Keywords: auctions, overbidding, winner's curse, projection, risk aversion, cursed equilibrium, limited depth of reasoning
    JEL: C7 C91 D44
    Date: 2016–01–22
  14. By: Di Corato, Luca (Department of Economics, Swedish University of Agricultural Sciences); Dosi, Cesare (Department of Economics and Management, University of Padova); Moretto, Michele (Department of Economics and Management, University of Padova)
    Abstract: In this paper we study how early-exit options, embedded in long-term procurement contracts which do not provide for sufficiently strong incentives against contract breach, can affect bidding behaviors in multidimensional procurement auctions and the parties' expected payoffs. We show first that bidders' payoff is lower when competing for contracts with unenforceable contract terms. Secondly, that neglecting the risk of opportunistic behavior by sellers can lead to contract awards that do not maximize the buyer's potential payoff. Finally, we make suggestions about how to mitigate potential misallocations, by pointing out the role of eligibility rules and competition among bidders.
    Keywords: Public procurement; Scoring auctions; Contract breach; Real options; Conservation contracts
    JEL: C61 D44 D86 Q24 Q28
    Date: 2015–08–30
  15. By: Mireia Jofre-Bonet; Martin Pesendorfer
    Abstract: Sequential sealed first-price and open descending-price procurement auctions are studied. We examine which procurement auction rule achieves the low procurement cost. We show that the answer to this policy question depends on whether the items are complements or substitutes. With substitutes, the first-price procurement auction is preferred, while with complements, the open descending-price procurement auction is preferred. We also illustrate the procurement cost minimizing auction and the auction rule preferred by the bidders. With substitutes, bidders prefer the open descending-price procurement auction, while with complements bidders prefer the first-price procurement auction.
    Keywords: Sequential auctions; Optimal auctions; Complementarities; Substitutes
    JEL: D4 D44 D82 L00 L13
    Date: 2014–03
  16. By: Le Breton, Michel; Lepelley, Dominique; Merlin, Vincent
    Date: 2016–02
  17. By: Persson, Emil (Department of Economics, School of Business, Economics and Law, Göteborg University)
    Abstract: Anger can be a strong behavioral force, with important consequences for human interaction. For example, angry individuals may become hostile in their dealings with others, and this has strategic consequences. Battigalli, Dufwenberg, and Smith (2015; BDS) develop a formal framework where frustration and anger affect interaction and shape economic outcomes. This paper designs an experiment testing the predictions based on central concepts of their theory. The focus is on situations where other-responsibility is weak or nonexistent, and in this specific context I find only limited support for the theory: While unfulfilled expectations about material payoffs seem to generate negative emotions in subjects, which is in line with BDS' conceptualization of frustration, behavior is generally not affected by these emotions to the extent predicted by the theory.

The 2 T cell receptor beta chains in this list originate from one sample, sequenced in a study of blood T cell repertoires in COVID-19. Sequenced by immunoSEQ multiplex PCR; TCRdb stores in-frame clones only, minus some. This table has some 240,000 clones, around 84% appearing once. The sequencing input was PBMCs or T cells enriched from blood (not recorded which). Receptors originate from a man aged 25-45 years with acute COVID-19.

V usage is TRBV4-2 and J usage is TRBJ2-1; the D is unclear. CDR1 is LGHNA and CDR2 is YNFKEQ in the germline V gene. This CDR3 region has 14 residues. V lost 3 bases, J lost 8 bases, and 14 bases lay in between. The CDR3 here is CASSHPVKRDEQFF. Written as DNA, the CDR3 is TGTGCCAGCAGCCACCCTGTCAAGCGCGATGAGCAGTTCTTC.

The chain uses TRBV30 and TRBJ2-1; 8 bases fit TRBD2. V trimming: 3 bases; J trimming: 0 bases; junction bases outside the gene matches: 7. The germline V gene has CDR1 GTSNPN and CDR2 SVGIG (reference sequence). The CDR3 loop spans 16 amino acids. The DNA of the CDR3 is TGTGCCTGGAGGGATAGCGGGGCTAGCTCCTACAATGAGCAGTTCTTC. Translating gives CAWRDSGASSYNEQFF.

Keywords: Emotion; Anger; Blame; Psychological games; Experiment
    JEL: C72 C91 D03
    Date: 2016–02
  18. By: Madarász, Kristóf
    Abstract: An uninformed seller offers an object to a privately informed buyer. The buyer projects information and exaggerates the probability that the seller is informed. Letting the buyer bargain and name her own price raises the seller's payoff above the full-commitment payoff. Under seller-offer bargaining, any positive degree of projection implies a full reversal of the Coasian result in stationary strategies. As delay between offers decreases, the seller raises his initial price and, in the limit, extracts the full surplus from trade. Dynamic bargaining without price-commitment is revenue-optimal. Existing experimental evidence is consistent with the comparative static predictions of the model.
    Keywords: Bargaining; Coase Conjecture.; Information Projection; Pricing
    JEL: C79 D03
    Date: 2015–02
  19. By: Bosworth, Steven J. (Kiel Institute for the World Economy); Singer, Tania (Max Planck Institute for Human Cognitive and Brain Sciences); Snower, Dennis J. (Kiel Institute for the World Economy)